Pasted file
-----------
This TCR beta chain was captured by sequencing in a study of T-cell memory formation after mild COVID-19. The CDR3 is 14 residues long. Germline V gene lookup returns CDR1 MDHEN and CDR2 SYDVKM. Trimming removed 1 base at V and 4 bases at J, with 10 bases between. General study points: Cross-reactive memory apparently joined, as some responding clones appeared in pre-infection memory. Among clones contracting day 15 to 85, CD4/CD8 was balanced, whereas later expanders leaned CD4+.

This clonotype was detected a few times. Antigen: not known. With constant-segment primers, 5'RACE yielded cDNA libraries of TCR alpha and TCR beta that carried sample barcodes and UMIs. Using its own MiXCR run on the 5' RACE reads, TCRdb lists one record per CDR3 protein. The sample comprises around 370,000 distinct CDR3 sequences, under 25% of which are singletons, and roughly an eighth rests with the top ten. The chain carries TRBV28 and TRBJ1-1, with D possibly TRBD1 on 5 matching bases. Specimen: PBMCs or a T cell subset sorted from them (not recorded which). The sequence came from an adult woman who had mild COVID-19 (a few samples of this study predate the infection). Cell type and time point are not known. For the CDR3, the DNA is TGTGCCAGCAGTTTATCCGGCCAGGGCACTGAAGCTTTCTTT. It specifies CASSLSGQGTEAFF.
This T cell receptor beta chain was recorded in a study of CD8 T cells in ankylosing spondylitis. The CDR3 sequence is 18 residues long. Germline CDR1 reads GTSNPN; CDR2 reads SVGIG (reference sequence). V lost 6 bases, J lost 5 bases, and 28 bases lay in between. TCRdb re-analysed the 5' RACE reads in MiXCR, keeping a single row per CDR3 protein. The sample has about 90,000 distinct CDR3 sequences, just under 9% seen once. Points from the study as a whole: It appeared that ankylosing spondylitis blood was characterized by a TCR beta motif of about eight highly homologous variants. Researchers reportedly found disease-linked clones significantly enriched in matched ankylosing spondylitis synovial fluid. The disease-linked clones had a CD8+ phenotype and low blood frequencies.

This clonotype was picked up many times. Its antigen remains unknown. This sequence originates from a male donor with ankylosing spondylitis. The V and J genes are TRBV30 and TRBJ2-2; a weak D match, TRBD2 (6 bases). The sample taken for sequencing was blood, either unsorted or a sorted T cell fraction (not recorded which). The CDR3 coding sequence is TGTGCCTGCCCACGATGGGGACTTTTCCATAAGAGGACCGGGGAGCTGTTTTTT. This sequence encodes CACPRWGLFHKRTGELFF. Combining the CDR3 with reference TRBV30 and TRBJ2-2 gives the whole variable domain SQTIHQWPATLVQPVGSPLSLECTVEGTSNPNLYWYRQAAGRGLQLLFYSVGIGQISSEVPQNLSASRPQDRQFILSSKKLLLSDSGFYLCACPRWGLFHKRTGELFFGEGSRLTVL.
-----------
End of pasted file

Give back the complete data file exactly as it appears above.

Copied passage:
This TCR beta chain was captured by sequencing in a study of T-cell memory formation after mild COVID-19. The CDR3 is 14 residues long. Germline V gene lookup returns CDR1 MDHEN and CDR2 SYDVKM. Trimming removed 1 base at V and 4 bases at J, with 10 bases between. General study points: Cross-reactive memory apparently joined, as some responding clones appeared in pre-infection memory. Among clones contracting day 15 to 85, CD4/CD8 was balanced, whereas later expanders leaned CD4+.

This clonotype was detected a few times. Antigen: not known. With constant-segment primers, 5'RACE yielded cDNA libraries of TCR alpha and TCR beta that carried sample barcodes and UMIs. Using its own MiXCR run on the 5' RACE reads, TCRdb lists one record per CDR3 protein. The sample comprises around 370,000 distinct CDR3 sequences, under 25% of which are singletons, and roughly an eighth rests with the top ten. The chain carries TRBV28 and TRBJ1-1, with D possibly TRBD1 on 5 matching bases. Specimen: PBMCs or a T cell subset sorted from them (not recorded which). The sequence came from an adult woman who had mild COVID-19 (a few samples of this study predate the infection). Cell type and time point are not known. For the CDR3, the DNA is TGTGCCAGCAGTTTATCCGGCCAGGGCACTGAAGCTTTCTTT. It specifies CASSLSGQGTEAFF.
This T cell receptor beta chain was recorded in a study of CD8 T cells in ankylosing spondylitis. The CDR3 sequence is 18 residues long. Germline CDR1 reads GTSNPN; CDR2 reads SVGIG (reference sequence). V lost 6 bases, J lost 5 bases, and 28 bases lay in between. TCRdb re-analysed the 5' RACE reads in MiXCR, keeping a single row per CDR3 protein. The sample has about 90,000 distinct CDR3 sequences, just under 9% seen once. Points from the study as a whole: It appeared that ankylosing spondylitis blood was characterized by a TCR beta motif of about eight highly homologous variants. Researchers reportedly found disease-linked clones significantly enriched in matched ankylosing spondylitis synovial fluid. The disease-linked clones had a CD8+ phenotype and low blood frequencies.

This clonotype was picked up many times. Its antigen remains unknown. This sequence originates from a male donor with ankylosing spondylitis. The V and J genes are TRBV30 and TRBJ2-2; a weak D match, TRBD2 (6 bases). The sample taken for sequencing was blood, either unsorted or a sorted T cell fraction (not recorded which). The CDR3 coding sequence is TGTGCCTGCCCACGATGGGGACTTTTCCATAAGAGGACCGGGGAGCTGTTTTTT. This sequence encodes CACPRWGLFHKRTGELFF. Combining the CDR3 with reference TRBV30 and TRBJ2-2 gives the whole variable domain SQTIHQWPATLVQPVGSPLSLECTVEGTSNPNLYWYRQAAGRGLQLLFYSVGIGQISSEVPQNLSASRPQDRQFILSSKKLLLSDSGFYLCACPRWGLFHKRTGELFFGEGSRLTVL.